The aim of the presentation is to discuss Modern Greek (MG) causal subordination, as in He came back, epiδi (because) he loved her, with a focus on the type of meaning attached to pre-posed subordinate clauses in reversed configurations, as in epiδi (because) he loved her, he came back. In this connection, its ultimate concern lies with the question of how a MG because p, q construction differs in meaning from its canonical counterpart (i.e., q because p), or what kind of contribution pre-position makes to the overall meaning of a causal conjunction. To address this matter, I take the relevance-theoretic approach. In this framework of meaning analysis, it turns out that the type of meaning associated with causal pre-position can be treated rigorously and comprehensively in typical procedural terms. In this spirit, I would like to argue that the pre-positioning of MG causal connectives serves as a syntactic constraint on contextual information (captured in the subordinate clause), facilitating the derivation of contextual effects. This constraint is employed to communicate an unobjectionable pre-justification of the content of the main clause whose realization is pending. In this sense, this procedure can be said to contribute additional import to the overall interpretation of a causal conjunction.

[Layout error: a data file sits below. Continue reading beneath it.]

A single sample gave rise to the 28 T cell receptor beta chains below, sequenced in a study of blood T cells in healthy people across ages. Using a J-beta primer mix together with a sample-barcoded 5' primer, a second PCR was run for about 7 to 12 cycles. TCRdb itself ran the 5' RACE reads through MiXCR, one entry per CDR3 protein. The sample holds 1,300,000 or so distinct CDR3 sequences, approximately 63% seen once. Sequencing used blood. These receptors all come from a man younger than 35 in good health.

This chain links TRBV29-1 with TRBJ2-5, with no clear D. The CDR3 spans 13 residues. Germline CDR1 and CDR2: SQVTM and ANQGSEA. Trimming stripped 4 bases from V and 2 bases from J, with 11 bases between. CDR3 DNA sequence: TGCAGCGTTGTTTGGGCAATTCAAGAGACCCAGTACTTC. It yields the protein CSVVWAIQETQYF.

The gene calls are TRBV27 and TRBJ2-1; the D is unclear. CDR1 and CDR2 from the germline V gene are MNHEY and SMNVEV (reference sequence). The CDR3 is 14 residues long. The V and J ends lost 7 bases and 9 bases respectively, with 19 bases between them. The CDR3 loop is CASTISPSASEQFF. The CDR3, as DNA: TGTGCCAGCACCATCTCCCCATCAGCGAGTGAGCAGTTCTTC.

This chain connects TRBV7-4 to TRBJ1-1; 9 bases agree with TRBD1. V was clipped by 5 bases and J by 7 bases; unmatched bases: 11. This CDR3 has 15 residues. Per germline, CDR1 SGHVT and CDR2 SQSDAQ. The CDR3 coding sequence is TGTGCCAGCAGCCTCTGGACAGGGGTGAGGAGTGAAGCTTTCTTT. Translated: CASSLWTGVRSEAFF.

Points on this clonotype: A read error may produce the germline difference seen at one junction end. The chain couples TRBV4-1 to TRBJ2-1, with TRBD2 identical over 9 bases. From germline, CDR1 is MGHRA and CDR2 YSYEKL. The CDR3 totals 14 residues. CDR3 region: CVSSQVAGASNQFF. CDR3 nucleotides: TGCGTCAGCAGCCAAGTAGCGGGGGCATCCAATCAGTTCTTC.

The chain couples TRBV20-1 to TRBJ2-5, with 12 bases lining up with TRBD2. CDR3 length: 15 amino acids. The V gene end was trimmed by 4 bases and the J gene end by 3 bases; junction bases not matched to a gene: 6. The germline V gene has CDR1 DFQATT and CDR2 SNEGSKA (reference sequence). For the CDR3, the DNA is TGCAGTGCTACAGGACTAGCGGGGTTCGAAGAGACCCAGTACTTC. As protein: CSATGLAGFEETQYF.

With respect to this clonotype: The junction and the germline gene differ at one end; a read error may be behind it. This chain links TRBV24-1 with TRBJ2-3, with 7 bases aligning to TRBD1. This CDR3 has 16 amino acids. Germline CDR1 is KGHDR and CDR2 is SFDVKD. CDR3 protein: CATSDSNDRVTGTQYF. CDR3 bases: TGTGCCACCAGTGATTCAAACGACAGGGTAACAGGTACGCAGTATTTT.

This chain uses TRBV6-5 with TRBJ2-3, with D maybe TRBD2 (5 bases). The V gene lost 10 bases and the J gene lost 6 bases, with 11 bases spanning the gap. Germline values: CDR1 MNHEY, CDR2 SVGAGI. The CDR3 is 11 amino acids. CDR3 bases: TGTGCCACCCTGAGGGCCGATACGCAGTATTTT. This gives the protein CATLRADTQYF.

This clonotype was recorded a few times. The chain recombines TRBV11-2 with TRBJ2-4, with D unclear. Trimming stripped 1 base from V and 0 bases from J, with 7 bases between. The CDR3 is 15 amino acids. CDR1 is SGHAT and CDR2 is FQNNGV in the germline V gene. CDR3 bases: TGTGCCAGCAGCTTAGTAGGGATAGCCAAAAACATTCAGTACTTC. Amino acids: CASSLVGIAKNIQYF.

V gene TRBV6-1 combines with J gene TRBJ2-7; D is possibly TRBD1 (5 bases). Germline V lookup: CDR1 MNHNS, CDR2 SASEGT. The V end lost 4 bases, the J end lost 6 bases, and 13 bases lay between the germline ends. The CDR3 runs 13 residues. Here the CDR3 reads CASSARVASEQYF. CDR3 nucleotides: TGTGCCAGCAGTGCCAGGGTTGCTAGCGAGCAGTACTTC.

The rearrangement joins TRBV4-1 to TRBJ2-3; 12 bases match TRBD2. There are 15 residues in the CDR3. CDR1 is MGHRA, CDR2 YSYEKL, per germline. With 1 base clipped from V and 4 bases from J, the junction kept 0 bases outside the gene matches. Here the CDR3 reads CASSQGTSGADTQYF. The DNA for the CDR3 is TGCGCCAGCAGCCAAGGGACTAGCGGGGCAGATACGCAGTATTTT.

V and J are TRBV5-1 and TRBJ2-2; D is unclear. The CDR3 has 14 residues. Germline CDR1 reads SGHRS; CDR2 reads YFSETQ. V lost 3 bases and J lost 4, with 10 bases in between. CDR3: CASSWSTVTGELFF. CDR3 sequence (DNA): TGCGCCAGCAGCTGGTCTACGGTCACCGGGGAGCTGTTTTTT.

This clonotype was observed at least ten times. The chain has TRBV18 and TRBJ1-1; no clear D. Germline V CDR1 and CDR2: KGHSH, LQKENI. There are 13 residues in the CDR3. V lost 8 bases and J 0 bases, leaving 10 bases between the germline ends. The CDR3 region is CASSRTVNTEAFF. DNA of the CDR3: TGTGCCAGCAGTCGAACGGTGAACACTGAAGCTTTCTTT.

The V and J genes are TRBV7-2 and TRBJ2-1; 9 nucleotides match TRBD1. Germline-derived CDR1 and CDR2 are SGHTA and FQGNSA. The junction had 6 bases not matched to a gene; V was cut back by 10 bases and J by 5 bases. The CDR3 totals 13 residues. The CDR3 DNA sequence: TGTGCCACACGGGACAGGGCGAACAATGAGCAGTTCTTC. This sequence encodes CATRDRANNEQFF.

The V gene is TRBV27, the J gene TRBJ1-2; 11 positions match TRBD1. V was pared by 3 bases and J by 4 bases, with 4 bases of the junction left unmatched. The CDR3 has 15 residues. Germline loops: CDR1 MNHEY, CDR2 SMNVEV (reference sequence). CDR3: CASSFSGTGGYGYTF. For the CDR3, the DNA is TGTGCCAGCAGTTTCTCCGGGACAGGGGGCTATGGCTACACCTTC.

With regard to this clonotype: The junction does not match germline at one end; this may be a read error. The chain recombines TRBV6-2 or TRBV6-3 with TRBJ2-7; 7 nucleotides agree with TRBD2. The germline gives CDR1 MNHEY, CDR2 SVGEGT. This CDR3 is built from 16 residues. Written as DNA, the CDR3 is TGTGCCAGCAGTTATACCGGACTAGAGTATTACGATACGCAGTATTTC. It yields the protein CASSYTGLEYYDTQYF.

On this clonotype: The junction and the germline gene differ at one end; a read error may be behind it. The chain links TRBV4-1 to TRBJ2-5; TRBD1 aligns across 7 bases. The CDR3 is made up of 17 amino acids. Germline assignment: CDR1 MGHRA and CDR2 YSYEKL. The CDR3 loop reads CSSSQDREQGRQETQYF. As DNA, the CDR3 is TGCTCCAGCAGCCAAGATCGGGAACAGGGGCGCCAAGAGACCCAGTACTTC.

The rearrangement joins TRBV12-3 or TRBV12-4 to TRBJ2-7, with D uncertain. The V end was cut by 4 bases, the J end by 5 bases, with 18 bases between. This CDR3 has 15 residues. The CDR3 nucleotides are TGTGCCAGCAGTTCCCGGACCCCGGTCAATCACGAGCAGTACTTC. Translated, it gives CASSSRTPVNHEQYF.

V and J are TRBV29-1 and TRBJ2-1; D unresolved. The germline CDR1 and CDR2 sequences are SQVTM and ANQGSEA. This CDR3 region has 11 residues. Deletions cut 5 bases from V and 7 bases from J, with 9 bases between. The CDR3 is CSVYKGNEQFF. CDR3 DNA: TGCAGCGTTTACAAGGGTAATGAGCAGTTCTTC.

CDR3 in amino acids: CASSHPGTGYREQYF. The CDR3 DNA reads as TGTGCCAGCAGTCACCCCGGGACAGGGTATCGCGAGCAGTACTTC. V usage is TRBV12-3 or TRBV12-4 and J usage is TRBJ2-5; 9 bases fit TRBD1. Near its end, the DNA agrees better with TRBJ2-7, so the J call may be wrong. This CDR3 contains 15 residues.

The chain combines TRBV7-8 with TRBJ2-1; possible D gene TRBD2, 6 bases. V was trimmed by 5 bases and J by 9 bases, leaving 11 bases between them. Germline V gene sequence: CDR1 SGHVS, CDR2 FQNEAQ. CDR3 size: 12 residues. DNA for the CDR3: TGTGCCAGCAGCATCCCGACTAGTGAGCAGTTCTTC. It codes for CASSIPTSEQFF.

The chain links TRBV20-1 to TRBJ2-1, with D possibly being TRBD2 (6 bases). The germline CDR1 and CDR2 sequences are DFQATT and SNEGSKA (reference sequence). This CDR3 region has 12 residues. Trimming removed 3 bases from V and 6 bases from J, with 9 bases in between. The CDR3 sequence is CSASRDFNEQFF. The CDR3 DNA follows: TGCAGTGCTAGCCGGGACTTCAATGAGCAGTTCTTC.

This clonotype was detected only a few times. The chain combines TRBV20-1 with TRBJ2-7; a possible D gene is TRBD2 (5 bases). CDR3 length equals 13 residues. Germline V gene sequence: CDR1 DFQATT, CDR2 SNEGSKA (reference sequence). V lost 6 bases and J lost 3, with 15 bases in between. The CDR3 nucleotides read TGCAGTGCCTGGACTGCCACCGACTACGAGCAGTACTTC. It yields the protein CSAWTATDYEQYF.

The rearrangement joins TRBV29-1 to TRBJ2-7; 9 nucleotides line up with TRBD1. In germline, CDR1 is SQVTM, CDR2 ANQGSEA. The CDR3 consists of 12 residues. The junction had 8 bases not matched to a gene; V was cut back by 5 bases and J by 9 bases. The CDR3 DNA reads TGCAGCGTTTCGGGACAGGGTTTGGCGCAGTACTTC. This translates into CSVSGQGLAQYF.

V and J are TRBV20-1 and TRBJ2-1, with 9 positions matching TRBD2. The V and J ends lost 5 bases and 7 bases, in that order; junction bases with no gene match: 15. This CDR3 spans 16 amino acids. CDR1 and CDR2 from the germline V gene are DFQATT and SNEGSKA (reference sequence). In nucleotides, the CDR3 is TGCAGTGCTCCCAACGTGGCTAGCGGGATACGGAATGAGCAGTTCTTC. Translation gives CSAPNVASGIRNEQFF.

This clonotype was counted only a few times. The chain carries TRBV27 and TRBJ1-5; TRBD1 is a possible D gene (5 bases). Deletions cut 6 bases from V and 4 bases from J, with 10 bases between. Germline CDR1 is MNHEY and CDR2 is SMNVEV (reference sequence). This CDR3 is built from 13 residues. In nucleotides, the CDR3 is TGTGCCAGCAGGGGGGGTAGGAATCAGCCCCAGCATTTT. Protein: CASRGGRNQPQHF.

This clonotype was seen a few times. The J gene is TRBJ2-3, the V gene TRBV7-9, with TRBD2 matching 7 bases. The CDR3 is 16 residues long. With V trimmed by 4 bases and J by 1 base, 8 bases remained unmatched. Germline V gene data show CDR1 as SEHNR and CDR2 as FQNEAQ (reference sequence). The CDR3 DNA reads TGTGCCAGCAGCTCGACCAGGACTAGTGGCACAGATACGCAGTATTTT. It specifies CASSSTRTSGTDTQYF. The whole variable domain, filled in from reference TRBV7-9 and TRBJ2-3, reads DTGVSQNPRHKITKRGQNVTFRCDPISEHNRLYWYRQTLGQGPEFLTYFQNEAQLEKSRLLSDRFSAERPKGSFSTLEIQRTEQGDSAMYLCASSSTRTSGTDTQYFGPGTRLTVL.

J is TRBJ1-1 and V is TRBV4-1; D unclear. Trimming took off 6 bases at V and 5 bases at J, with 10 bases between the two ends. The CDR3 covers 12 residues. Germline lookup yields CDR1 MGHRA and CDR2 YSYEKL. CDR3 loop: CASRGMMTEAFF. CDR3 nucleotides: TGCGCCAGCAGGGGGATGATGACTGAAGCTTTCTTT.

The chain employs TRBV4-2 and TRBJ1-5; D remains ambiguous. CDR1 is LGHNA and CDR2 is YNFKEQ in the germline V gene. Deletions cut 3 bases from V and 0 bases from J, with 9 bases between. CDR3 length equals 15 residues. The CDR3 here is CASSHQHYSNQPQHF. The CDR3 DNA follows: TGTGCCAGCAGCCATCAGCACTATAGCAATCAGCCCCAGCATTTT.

Following on Valandis’s talk, we had a very engaging discussion on procedural meaning, syntactic structures and different effects. Greek connectives are so much fun to look at!